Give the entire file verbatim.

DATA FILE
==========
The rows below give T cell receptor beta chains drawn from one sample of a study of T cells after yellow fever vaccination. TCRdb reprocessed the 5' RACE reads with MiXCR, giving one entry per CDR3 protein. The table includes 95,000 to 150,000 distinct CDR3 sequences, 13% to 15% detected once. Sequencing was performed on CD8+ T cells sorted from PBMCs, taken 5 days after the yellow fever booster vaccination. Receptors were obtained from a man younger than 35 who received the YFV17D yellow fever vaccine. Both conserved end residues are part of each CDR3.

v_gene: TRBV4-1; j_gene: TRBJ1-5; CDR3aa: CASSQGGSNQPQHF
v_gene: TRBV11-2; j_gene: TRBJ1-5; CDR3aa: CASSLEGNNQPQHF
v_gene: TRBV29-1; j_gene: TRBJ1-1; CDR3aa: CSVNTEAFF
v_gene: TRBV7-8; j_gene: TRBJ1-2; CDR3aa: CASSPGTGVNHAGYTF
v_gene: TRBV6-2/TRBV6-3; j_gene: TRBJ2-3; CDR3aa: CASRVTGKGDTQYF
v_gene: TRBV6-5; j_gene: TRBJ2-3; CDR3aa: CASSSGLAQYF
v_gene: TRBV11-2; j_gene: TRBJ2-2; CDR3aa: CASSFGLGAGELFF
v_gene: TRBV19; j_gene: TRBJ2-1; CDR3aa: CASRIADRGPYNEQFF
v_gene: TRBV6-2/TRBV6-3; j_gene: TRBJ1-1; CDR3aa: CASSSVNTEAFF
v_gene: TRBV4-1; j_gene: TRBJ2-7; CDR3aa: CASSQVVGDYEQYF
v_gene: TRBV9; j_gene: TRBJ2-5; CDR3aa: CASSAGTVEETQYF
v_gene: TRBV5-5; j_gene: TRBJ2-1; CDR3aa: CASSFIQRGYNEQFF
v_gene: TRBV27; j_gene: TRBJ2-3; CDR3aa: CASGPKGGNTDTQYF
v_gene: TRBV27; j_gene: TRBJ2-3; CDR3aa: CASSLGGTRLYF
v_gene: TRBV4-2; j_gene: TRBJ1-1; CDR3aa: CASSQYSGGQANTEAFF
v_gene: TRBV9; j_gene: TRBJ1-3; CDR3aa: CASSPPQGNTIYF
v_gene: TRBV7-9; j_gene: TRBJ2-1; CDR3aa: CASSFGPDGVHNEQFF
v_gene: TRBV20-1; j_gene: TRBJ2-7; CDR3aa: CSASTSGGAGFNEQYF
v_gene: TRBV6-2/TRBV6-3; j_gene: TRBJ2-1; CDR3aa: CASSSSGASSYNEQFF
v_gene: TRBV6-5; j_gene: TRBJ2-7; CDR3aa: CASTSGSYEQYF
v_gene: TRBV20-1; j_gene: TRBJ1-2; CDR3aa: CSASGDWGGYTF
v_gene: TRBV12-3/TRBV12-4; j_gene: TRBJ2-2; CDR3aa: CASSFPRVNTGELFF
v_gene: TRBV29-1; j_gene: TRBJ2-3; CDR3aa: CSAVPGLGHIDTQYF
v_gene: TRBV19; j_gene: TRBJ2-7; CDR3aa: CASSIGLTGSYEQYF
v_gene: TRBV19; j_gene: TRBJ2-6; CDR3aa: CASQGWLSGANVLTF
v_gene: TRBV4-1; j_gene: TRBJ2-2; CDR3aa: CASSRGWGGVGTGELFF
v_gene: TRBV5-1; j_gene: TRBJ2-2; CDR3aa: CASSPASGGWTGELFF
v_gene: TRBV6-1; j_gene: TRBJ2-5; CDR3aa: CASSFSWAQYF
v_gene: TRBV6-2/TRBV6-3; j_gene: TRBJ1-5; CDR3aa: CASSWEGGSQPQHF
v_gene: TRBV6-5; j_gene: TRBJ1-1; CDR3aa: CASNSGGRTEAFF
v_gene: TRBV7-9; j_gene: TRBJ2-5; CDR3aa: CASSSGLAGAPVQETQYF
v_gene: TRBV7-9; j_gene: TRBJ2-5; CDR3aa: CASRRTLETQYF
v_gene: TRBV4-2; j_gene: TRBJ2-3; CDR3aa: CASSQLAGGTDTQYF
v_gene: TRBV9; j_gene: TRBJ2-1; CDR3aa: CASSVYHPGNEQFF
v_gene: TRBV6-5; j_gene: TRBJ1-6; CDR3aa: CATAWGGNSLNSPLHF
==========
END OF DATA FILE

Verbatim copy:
The rows below give T cell receptor beta chains drawn from one sample of a study of T cells after yellow fever vaccination. TCRdb reprocessed the 5' RACE reads with MiXCR, giving one entry per CDR3 protein. The table includes 95,000 to 150,000 distinct CDR3 sequences, 13% to 15% detected once. Sequencing was performed on CD8+ T cells sorted from PBMCs, taken 5 days after the yellow fever booster vaccination. Receptors were obtained from a man younger than 35 who received the YFV17D yellow fever vaccine. Both conserved end residues are part of each CDR3.

v_gene: TRBV4-1; j_gene: TRBJ1-5; CDR3aa: CASSQGGSNQPQHF
v_gene: TRBV11-2; j_gene: TRBJ1-5; CDR3aa: CASSLEGNNQPQHF
v_gene: TRBV29-1; j_gene: TRBJ1-1; CDR3aa: CSVNTEAFF
v_gene: TRBV7-8; j_gene: TRBJ1-2; CDR3aa: CASSPGTGVNHAGYTF
v_gene: TRBV6-2/TRBV6-3; j_gene: TRBJ2-3; CDR3aa: CASRVTGKGDTQYF
v_gene: TRBV6-5; j_gene: TRBJ2-3; CDR3aa: CASSSGLAQYF
v_gene: TRBV11-2; j_gene: TRBJ2-2; CDR3aa: CASSFGLGAGELFF
v_gene: TRBV19; j_gene: TRBJ2-1; CDR3aa: CASRIADRGPYNEQFF
v_gene: TRBV6-2/TRBV6-3; j_gene: TRBJ1-1; CDR3aa: CASSSVNTEAFF
v_gene: TRBV4-1; j_gene: TRBJ2-7; CDR3aa: CASSQVVGDYEQYF
v_gene: TRBV9; j_gene: TRBJ2-5; CDR3aa: CASSAGTVEETQYF
v_gene: TRBV5-5; j_gene: TRBJ2-1; CDR3aa: CASSFIQRGYNEQFF
v_gene: TRBV27; j_gene: TRBJ2-3; CDR3aa: CASGPKGGNTDTQYF
v_gene: TRBV27; j_gene: TRBJ2-3; CDR3aa: CASSLGGTRLYF
v_gene: TRBV4-2; j_gene: TRBJ1-1; CDR3aa: CASSQYSGGQANTEAFF
v_gene: TRBV9; j_gene: TRBJ1-3; CDR3aa: CASSPPQGNTIYF
v_gene: TRBV7-9; j_gene: TRBJ2-1; CDR3aa: CASSFGPDGVHNEQFF
v_gene: TRBV20-1; j_gene: TRBJ2-7; CDR3aa: CSASTSGGAGFNEQYF
v_gene: TRBV6-2/TRBV6-3; j_gene: TRBJ2-1; CDR3aa: CASSSSGASSYNEQFF
v_gene: TRBV6-5; j_gene: TRBJ2-7; CDR3aa: CASTSGSYEQYF
v_gene: TRBV20-1; j_gene: TRBJ1-2; CDR3aa: CSASGDWGGYTF
v_gene: TRBV12-3/TRBV12-4; j_gene: TRBJ2-2; CDR3aa: CASSFPRVNTGELFF
v_gene: TRBV29-1; j_gene: TRBJ2-3; CDR3aa: CSAVPGLGHIDTQYF
v_gene: TRBV19; j_gene: TRBJ2-7; CDR3aa: CASSIGLTGSYEQYF
v_gene: TRBV19; j_gene: TRBJ2-6; CDR3aa: CASQGWLSGANVLTF
v_gene: TRBV4-1; j_gene: TRBJ2-2; CDR3aa: CASSRGWGGVGTGELFF
v_gene: TRBV5-1; j_gene: TRBJ2-2; CDR3aa: CASSPASGGWTGELFF
v_gene: TRBV6-1; j_gene: TRBJ2-5; CDR3aa: CASSFSWAQYF
v_gene: TRBV6-2/TRBV6-3; j_gene: TRBJ1-5; CDR3aa: CASSWEGGSQPQHF
v_gene: TRBV6-5; j_gene: TRBJ1-1; CDR3aa: CASNSGGRTEAFF
v_gene: TRBV7-9; j_gene: TRBJ2-5; CDR3aa: CASSSGLAGAPVQETQYF
v_gene: TRBV7-9; j_gene: TRBJ2-5; CDR3aa: CASRRTLETQYF
v_gene: TRBV4-2; j_gene: TRBJ2-3; CDR3aa: CASSQLAGGTDTQYF
v_gene: TRBV9; j_gene: TRBJ2-1; CDR3aa: CASSVYHPGNEQFF
v_gene: TRBV6-5; j_gene: TRBJ1-6; CDR3aa: CATAWGGNSLNSPLHF